Why You Should Care About Mobile Gaming
Verizon announced that it will carry the iPhone, and there was much rejoicing — for about 10 seconds, until everyone realized that the CDMA chip inside the new phone means you can’t use voice and data at the same time.
Even still, Verizon getting the iPhone is kind of a big deal. There are 93 million people on the Verizon network, and while they won’t all be getting iPhones, a whole lot people who formerly didn’t want to because of AT&T probably will be. And many of them are going to have access to the iTunes App Store’s massive complement of mobile games.
I know, I know: iPhone games, man. Lots of us in the gaming community don’t believe in them — another casual gaming gimmick in an industry desperately trying to appeal to grandparents and young girls. Guess what, though: Apple and iPhone game makers are literally pulling down billions in revenue from mobile games, and that doesn’t even take into account phones running on Google’s Android OS. Today you can do on a phone what you had to have a high-end PC to do just 15 years ago — you can play games. Against other people.
Lots of mobile games already have leaderboard and achievement support, in the form of Apple’s Game Center and services such as Open Feint. They let you make friends, connect to other players, and see how you measure up. But then there are truly multiplayer online games — N.O.V.A. 2 includes first-person shooter deathmatches to go along with its full-fledged FPS single-player campaign. All you need is a Wi-Fi connection and you’re actually gaming against other people, but on a phone.
At CES 2011 last week, we saw another huge leap forward: Electronic Arts is bringing a Rock Band game to Verizon’s 4G LTE network that further increases the power of mobile multiplayer, and ditches the need for Wi-Fi. You’re not going to have to find a Starbucks or a McDonald’s in order to tap away at rhythm games or race opponents (like in Real Racer 2′s 16-player iPhone tracks) — you can do it anywhere, like on a car trip or in line at the bank or from any number of places where playing video games with other people was previously impossible.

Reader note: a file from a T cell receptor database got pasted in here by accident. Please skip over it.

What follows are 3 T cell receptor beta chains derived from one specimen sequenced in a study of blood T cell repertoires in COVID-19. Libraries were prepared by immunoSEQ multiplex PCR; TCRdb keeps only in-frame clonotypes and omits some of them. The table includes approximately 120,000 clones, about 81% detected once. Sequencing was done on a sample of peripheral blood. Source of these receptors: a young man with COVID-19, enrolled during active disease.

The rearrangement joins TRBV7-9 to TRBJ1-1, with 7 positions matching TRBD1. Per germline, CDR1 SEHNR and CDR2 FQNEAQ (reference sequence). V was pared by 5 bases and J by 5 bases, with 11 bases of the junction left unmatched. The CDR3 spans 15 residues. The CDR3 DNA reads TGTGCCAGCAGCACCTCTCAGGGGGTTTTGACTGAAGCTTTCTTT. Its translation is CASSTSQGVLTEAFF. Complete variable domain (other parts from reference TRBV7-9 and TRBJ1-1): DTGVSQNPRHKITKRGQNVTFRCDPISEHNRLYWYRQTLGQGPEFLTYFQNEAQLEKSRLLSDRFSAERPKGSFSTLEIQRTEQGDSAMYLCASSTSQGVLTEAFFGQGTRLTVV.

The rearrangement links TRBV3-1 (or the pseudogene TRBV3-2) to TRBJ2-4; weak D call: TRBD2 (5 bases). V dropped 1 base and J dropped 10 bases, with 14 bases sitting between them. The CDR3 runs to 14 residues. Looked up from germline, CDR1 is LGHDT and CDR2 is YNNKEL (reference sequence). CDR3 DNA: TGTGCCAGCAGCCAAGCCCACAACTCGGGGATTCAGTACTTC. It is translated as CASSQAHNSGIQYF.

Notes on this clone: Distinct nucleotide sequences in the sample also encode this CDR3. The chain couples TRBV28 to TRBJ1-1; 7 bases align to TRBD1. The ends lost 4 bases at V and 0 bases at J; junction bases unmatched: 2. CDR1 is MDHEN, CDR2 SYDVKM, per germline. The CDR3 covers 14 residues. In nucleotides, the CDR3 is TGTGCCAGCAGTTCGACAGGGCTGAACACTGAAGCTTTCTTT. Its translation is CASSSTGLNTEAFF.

The big innovations aren’t coming from consoles or even PCs. They’re coming from phones.
And here’s really why naysayers should sit up and take notice. LG has a phone that can play games against consoles and PCs.
Let me say that again: the LG Optimus 2X can play games. Those games can be played against consoles and PCs.
Meaning that 12-year-old French kid who frags you next year in Call of Duty 9 might be playing from a phone on a boat in the middle of a lake. And he’ll still kick your ass.
Time to sit up and take notice, I’d say. We’re talking about gaming quickly becoming possible on just about any device, with the kind of strength that used to be reserved for dedicated machines. We’re talking about gaming in your back pocket wherever you go.
And not just shrunk-down console and PC games, either. The small size and dedicated technology found in phones — touchscreens, for example — are actually making for gaming experiences you can’t get anywhere else, and they’re pushing the envelope. App developer Somethin’ Else recently released Papa Sangre, a video game almost completely devoid of graphics. It’s played entirely with sound, in headphones, with the touchscreen controls meant to help you orient yourself in relationship to what you hear and either approach or move away from it. It’s creepy and trippy, to say the least. It’s also a great f—ing idea.
For my money and in my experience, the real innovation in gaming right now isn’t coming from having a new motion control rig on every console that fine-tunes the art of virtual bowling. It’s coming from games that are melding touch, tilt, augmented reality and online service, and making it available on small-scale, indie-produced games.
If you’re still not sold on mobile games, you obviously haven’t played them. Sure, there are those that are slight and shallow, but that’s certainly not the whole story. The sooner gamers figure that out and start embracing what’s coming, the sooner the industry will start supporting even more great, platform-crossing user experiences in the realm of things we previously thought impossible.